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Realizing that the first day of the month of May has had significance all the way back to pagan times, let's consider just the past century or so.
My childhood education was all about capitalism, communism and fascism. Note that I did not say 'democracy.' In the early years after the Second World War, democracy was taken for granted by the new generation, unaware of how close we came to actually losing the war.
At the time, capitalism made a better contrasting comparison to communism. It was simply accepted that democratic societies are necessarily capitalistic. And, propaganda aside, the Union of Soviet Socialist Republics and Cuba had societal models that seemed to work as well as ours. At least, that was the perception. That the USSR used May 1st to honour its workers seemed very respectful. I mean, we had Labour Day on September 1st which at least nominally honoured workers by giving them the day off. So what, if we didn't have huge military parades.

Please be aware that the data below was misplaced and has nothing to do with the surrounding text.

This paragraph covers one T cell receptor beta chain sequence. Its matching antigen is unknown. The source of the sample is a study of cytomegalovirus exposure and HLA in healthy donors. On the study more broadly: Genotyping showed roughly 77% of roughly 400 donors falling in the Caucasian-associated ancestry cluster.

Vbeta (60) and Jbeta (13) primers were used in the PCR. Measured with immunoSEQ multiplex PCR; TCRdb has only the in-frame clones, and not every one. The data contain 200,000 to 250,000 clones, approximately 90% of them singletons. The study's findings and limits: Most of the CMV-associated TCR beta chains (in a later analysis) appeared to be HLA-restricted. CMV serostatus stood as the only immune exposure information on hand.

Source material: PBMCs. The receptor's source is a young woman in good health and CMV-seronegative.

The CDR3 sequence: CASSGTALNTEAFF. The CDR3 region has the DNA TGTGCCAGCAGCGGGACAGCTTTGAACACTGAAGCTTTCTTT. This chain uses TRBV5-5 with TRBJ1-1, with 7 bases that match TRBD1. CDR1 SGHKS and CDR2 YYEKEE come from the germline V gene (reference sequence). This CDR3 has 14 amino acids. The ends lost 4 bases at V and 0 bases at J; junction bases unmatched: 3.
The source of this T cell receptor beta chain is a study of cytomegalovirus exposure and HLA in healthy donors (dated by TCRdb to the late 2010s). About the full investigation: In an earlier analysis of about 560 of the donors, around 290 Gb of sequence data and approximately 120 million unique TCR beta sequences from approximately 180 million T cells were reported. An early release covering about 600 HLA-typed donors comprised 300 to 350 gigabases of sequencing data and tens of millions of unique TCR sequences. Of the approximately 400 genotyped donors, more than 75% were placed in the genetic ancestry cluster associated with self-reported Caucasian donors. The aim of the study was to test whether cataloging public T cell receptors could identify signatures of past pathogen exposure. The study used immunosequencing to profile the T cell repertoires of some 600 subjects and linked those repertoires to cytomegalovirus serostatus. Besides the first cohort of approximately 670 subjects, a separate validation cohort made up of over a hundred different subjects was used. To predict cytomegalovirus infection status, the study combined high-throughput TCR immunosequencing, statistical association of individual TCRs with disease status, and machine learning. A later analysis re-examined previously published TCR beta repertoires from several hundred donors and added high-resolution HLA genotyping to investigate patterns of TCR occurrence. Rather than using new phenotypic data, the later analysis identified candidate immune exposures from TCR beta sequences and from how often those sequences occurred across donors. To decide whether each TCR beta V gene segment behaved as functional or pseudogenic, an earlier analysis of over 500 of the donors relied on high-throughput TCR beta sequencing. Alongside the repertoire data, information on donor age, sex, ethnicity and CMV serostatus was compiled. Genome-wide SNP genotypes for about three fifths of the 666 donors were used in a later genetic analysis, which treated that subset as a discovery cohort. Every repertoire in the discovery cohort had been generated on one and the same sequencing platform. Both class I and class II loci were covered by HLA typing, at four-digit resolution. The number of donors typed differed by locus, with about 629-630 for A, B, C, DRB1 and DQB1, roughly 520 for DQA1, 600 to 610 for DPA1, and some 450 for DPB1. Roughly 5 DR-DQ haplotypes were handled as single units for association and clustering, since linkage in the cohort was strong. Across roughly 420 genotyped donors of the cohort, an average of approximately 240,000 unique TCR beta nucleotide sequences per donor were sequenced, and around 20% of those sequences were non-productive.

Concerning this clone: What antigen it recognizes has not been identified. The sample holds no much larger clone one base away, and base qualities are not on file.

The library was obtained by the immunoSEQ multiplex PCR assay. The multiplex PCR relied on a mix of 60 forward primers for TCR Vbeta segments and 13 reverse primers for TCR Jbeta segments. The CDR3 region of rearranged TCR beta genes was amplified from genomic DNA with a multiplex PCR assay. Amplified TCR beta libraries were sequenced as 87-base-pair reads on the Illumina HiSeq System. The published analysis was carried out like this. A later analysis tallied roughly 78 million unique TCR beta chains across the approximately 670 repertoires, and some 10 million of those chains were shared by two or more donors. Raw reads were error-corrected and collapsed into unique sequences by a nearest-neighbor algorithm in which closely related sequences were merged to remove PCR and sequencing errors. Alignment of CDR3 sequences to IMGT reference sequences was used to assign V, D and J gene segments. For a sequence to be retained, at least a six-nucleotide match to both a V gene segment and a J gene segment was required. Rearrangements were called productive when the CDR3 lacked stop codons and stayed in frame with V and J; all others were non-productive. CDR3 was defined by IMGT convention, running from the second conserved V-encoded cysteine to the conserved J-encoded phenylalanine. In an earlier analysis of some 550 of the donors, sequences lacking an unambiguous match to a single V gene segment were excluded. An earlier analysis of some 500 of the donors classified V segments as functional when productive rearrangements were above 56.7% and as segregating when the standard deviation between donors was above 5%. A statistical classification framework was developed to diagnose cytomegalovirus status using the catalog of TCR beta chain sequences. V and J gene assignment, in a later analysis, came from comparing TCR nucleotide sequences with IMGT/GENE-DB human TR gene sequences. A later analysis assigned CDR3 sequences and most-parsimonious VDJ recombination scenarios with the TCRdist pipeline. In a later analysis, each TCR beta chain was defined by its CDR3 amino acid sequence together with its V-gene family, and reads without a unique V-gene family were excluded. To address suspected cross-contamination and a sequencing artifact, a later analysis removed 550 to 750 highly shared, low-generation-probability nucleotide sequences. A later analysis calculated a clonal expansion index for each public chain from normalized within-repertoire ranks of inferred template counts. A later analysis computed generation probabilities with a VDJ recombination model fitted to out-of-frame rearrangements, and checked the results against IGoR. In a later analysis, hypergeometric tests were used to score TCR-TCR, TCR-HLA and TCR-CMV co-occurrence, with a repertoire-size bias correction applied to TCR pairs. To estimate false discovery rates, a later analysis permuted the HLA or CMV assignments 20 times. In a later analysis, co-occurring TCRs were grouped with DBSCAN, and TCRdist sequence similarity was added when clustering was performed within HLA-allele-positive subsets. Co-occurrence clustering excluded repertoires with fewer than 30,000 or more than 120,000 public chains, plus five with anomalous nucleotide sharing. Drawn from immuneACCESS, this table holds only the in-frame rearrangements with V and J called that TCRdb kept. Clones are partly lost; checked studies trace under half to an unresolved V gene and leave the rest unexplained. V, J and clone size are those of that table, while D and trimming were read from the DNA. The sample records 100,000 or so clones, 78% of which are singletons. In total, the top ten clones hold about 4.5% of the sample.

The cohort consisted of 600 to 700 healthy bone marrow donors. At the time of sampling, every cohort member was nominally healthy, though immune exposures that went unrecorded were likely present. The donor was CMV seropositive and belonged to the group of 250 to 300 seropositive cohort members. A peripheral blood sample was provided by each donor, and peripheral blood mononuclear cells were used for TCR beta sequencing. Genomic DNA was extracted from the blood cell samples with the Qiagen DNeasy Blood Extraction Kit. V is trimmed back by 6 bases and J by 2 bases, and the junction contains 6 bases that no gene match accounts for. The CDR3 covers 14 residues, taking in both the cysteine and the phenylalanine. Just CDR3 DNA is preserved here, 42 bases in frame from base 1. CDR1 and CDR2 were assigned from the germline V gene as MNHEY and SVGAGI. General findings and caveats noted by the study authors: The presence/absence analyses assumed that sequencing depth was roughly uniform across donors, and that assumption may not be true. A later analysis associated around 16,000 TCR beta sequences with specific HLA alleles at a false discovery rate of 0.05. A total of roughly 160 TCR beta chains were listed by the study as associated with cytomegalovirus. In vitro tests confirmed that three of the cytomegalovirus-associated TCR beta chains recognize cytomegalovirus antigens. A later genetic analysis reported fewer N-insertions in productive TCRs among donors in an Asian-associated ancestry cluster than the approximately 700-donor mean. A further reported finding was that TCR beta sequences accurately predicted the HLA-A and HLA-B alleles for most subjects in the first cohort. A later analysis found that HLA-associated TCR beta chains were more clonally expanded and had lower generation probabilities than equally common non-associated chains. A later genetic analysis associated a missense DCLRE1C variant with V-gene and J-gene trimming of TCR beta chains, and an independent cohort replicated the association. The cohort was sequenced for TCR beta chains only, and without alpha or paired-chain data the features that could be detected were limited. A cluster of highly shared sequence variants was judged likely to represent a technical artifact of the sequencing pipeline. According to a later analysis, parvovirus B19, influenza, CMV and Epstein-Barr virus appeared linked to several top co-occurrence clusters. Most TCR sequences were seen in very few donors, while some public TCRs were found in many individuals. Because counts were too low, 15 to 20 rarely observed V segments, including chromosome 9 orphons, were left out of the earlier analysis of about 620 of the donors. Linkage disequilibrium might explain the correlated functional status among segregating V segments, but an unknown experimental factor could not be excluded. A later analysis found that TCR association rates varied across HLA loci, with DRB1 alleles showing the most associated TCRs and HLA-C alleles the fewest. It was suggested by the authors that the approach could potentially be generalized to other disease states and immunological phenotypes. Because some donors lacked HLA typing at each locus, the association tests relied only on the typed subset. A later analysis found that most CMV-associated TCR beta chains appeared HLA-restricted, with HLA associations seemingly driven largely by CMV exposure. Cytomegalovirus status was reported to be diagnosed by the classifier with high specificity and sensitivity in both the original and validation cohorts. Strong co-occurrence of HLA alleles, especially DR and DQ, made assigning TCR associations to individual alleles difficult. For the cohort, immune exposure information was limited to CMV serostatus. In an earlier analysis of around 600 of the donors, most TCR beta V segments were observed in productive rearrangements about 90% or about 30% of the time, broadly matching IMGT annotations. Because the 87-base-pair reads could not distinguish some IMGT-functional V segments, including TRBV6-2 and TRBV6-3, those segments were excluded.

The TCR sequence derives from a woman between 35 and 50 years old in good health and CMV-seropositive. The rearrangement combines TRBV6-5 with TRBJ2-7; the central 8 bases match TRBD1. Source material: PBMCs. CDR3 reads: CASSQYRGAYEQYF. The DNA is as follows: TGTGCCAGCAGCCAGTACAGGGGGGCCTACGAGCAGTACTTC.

But that further defined the differences between a communist and capitalist. Their might was in their military. Our might was in money.
Despite military might, governments like the USSR proved vulnerable to the power of the people and when communism started to fall in 1989, all Lenin's horses and all Lenin's men couldn't put his dream back together again. Many in the west considered communism a flawed model and figured they got what they deserved.
Well, just under 20 years later, another global battle was underway and this time it would be capitalism under threat, forcing us to wonder if it was a flawed model. Again, the power of the people forced change as new financial regulations were assembled, some implemented.
It is interesting that as world economies try to heal, labourers and the unemployed around the world unite in using the first day of May to express solidarity and demand accountability of the people who rule their lives.